Thanks to the folk story Hansel and Gretel, we all are familiar with gingerbread houses. The two famously stumbled upon an edible candy house on their way back home, which gave people the idea of making gingerbread houses to celebrate Christmas! This is the time of the year all bakeries offer some mouth-watering, crunchy gingerbread cookies. But is it entirely safe to indulge in gingerbread cookies and goodies? How many calories are there in a gingerbread cookie? How much is too much? If you have been wondering about the benefits of gingerbread, scroll down to know everything about this Christmas delight.
Health Shots reached out to Juily Wagle, ISSA Certified Nutritionist, to know all about gingerbread and how you can give it a healthy twist.
What is gingerbread?
Gingerbread in typically a baked goodie which contains the goodness of ginger as well as spices such as cinnamon, cloves, cardamom and even anise. The sweet element is added through brown sugar or sometimes honey to make it healthier. Gingerbread cakes, cookies and even candy houses continue to be made as part of Christmas traditions.
But is gingerbread good for health?
Wagle shares that while gingerbread cookies are people’s favourite during Christmas, it is important to remember that it contains a considerable amount of fat and sugar and need to be consumed in moderation. Having said that, gingerbread cookies contain lots of healthy spices, such as cloves, cinnamon, and ginger, she adds.
Benefits of gingerbread
Here are some reasons why having gingerbread goodies in moderation may not be such a bad idea after all!
- Aids digestion and relieve heartburnAccording to Wagle, “Gingerbread gets its warm, slight spiciness from the cloves, a nutritious herb that is very delicious and has potent anti-inflammatory qualities.”
- Promotes healthy bonesDue to its high manganese content, gingerbread can lower your chance of developing arthritis and aid in managing the body’s bone-repair enzymes, explains the expert.
- Boosts energyGingerbread cookies can offer a great boost of iron. Iron is essential for the creation of energy and promotes tissue health by assisting red blood cells in delivering oxygen to your tissues, Wagle adds.
- Improves blood cells productionThe expert points out that gingerbread is high in niacin and folate, which are healthy nutrients. “Niacin supports normal cell growth, regulates gene activity, and facilitates cell-to-cell communication. Additionally, folate supports proper cell proliferation and the generation of red blood cells.
- Reduces pain
Since it is high in anti-inflammatory properties, ginger can help decrease the chances of blood clotting. Along with ginger, cinnamon in gingerbread cookies makes them a great pain reliever. Wagle adds that consuming gingerbread cookies may even relieve headaches and menstrual cramps. It is also good for people with osteoarthritis and type-2 diabetes if eaten in moderation.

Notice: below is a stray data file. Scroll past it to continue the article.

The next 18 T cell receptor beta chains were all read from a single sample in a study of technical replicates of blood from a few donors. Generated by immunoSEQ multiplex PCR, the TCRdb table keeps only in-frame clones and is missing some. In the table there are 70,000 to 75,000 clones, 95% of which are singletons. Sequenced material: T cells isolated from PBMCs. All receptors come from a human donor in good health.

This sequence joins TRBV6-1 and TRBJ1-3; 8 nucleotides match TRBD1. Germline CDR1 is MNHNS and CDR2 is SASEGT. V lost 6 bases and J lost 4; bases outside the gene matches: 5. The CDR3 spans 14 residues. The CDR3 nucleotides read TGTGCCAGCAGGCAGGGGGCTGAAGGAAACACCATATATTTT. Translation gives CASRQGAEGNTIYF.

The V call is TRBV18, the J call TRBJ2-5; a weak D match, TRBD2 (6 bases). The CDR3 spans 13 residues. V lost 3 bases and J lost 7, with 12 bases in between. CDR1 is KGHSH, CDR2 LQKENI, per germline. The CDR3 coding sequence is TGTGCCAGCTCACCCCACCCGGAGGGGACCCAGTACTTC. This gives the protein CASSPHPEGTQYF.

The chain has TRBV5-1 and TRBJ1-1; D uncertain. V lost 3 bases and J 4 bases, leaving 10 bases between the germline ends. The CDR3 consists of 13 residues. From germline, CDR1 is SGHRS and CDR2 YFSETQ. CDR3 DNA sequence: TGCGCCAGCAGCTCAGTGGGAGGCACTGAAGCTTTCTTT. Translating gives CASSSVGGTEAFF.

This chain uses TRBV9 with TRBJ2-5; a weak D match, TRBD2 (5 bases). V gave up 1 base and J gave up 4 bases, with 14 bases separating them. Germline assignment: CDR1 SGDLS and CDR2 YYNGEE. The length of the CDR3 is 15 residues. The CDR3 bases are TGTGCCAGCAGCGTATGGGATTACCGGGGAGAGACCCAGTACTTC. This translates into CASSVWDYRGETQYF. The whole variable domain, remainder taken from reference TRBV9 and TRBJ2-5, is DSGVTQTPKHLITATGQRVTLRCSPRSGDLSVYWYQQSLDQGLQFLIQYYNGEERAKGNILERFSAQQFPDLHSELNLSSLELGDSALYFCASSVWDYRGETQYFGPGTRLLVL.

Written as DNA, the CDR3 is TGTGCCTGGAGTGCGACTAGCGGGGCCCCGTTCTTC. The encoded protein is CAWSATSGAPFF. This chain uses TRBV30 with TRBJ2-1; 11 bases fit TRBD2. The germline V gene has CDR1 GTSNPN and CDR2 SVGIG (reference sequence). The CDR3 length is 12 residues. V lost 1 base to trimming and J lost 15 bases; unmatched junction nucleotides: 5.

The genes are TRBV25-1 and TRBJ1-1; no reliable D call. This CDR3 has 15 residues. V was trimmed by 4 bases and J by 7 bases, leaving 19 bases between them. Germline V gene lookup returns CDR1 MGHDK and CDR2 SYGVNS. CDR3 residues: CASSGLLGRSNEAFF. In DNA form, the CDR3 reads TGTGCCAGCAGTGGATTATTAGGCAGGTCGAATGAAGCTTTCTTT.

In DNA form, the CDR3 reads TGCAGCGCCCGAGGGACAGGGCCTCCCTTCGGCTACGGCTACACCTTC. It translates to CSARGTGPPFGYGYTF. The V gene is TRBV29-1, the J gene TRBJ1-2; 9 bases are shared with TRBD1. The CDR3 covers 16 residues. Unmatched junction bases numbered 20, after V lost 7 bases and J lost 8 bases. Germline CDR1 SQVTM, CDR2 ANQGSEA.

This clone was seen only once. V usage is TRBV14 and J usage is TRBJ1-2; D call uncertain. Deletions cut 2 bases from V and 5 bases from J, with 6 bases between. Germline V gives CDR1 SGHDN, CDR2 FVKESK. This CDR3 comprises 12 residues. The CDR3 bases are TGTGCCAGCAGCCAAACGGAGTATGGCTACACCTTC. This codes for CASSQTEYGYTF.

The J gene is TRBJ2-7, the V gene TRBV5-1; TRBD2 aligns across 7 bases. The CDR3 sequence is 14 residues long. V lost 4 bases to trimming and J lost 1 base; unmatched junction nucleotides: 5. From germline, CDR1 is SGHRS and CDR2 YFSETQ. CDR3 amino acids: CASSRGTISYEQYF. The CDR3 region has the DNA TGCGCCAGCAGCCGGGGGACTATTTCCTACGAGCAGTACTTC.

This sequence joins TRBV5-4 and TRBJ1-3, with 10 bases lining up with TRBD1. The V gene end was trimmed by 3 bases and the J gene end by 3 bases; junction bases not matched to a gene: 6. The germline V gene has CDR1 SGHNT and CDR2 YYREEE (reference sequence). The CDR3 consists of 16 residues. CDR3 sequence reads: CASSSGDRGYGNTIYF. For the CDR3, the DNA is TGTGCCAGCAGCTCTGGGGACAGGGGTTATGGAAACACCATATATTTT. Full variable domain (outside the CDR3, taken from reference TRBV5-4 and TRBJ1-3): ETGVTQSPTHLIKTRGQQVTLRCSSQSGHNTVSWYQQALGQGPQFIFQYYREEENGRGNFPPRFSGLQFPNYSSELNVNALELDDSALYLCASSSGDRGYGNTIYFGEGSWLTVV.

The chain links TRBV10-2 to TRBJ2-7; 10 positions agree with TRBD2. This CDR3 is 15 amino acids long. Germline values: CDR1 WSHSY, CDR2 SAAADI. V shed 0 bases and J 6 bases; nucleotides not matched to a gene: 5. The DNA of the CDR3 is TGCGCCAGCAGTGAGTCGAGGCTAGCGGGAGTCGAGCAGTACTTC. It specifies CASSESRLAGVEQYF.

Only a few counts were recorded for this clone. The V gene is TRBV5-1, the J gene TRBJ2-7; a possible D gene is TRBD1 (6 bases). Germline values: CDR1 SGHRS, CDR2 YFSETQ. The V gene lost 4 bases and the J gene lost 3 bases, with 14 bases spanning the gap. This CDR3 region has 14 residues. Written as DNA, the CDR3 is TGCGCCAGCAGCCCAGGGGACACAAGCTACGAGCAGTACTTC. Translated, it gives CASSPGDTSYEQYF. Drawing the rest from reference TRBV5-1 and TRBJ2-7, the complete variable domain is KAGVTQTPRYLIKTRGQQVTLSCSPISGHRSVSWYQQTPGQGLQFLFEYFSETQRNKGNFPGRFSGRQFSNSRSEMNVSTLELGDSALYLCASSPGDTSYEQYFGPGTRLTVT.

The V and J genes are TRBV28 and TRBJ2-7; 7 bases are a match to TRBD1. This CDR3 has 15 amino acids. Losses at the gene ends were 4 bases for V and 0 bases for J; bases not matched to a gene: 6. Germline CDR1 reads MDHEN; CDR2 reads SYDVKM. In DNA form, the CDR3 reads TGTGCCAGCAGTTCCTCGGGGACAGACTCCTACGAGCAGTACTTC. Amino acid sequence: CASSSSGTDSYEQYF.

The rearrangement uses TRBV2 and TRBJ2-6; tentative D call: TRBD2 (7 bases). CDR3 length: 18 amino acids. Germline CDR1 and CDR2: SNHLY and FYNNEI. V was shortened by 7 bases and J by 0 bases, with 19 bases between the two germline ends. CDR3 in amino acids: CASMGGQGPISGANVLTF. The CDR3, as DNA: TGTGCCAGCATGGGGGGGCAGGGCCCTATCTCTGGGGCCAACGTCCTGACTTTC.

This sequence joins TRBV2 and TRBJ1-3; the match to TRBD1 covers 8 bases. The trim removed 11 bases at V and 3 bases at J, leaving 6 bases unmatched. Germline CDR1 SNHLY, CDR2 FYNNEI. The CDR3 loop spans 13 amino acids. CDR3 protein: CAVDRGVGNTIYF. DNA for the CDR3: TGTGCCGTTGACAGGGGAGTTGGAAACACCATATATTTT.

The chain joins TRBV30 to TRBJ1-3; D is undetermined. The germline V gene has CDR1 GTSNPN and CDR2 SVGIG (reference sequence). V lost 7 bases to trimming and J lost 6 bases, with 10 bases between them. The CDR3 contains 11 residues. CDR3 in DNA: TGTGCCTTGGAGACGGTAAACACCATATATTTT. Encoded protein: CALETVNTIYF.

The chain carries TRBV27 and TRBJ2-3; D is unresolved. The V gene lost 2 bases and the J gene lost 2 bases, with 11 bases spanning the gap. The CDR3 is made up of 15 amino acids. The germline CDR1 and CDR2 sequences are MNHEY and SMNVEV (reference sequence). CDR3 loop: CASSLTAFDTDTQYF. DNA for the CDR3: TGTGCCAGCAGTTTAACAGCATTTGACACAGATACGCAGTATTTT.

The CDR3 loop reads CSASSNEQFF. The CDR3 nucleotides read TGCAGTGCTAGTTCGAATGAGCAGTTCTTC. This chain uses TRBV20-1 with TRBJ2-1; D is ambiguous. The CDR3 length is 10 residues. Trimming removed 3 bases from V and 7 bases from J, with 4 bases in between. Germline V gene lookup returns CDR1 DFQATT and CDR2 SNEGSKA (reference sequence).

“Pregnancy needs an excellent nutrient intake. A pregnant mother can have ginger cookies to relieve the consistent nauseating feeling,” adds the expert.
Side effects of having too many gingerbread cookies
The health benefits of ginger and the other spices included in these cookies are endless. However, one should not forget that they are also loaded with sugar and fat!
Gingerbread cookies are so scrumptious that you find it difficult to stop eating them. If that’s the case, you must know that the fat in gingerbread cookies is calorie dense so you need to be mindful of eating them, says the expert. “It is also very easy to overeat these cookies due to their fat and sugar content.”
Gingerbread cookies, or any cookies for that matter contain saturated fat, which can negatively affect your blood cholesterol levels, and put you at risk of cardiovascular disease if not consumed in moderation. She also adds that the high amount of sugar can increase the level of acidity in your mouth, which gradually dissolves the enamel covering your teeth and contributes to tooth decay.
As we all know that the combination of high sugar, fat, and calories are some of the leading causes of obesity. Consuming these cookies in large amounts can also backfire by causing stomach discomfort due to all the sugar and molasses.
How to make gingerbread cookies healthier?
Baker and cake artist Archana Mascarenhas says, “You can make certain swaps that will keep the taste intact but lower the unhealthy bar on your favourite Christmas snack.” She shares some ways to make your gingerbread cookies healthier:
- Use brown sugar or coconut sugar instead of regular white sugar can help boost iron.
- Add spices like cinnamon, cloves, ginger, and nutmeg as they are great antioxidants.
- Almond flour instead of regular flour can be a great boost of protein, making you feel more satiated and helping you avoid overeating.
- Swap butter with coconut oil.
- You could even add some chopped nuts and seeds.
- Also, if you’re shopping for gingerbread cookies, you could look for whole-wheat white flour or buckwheat flour versions.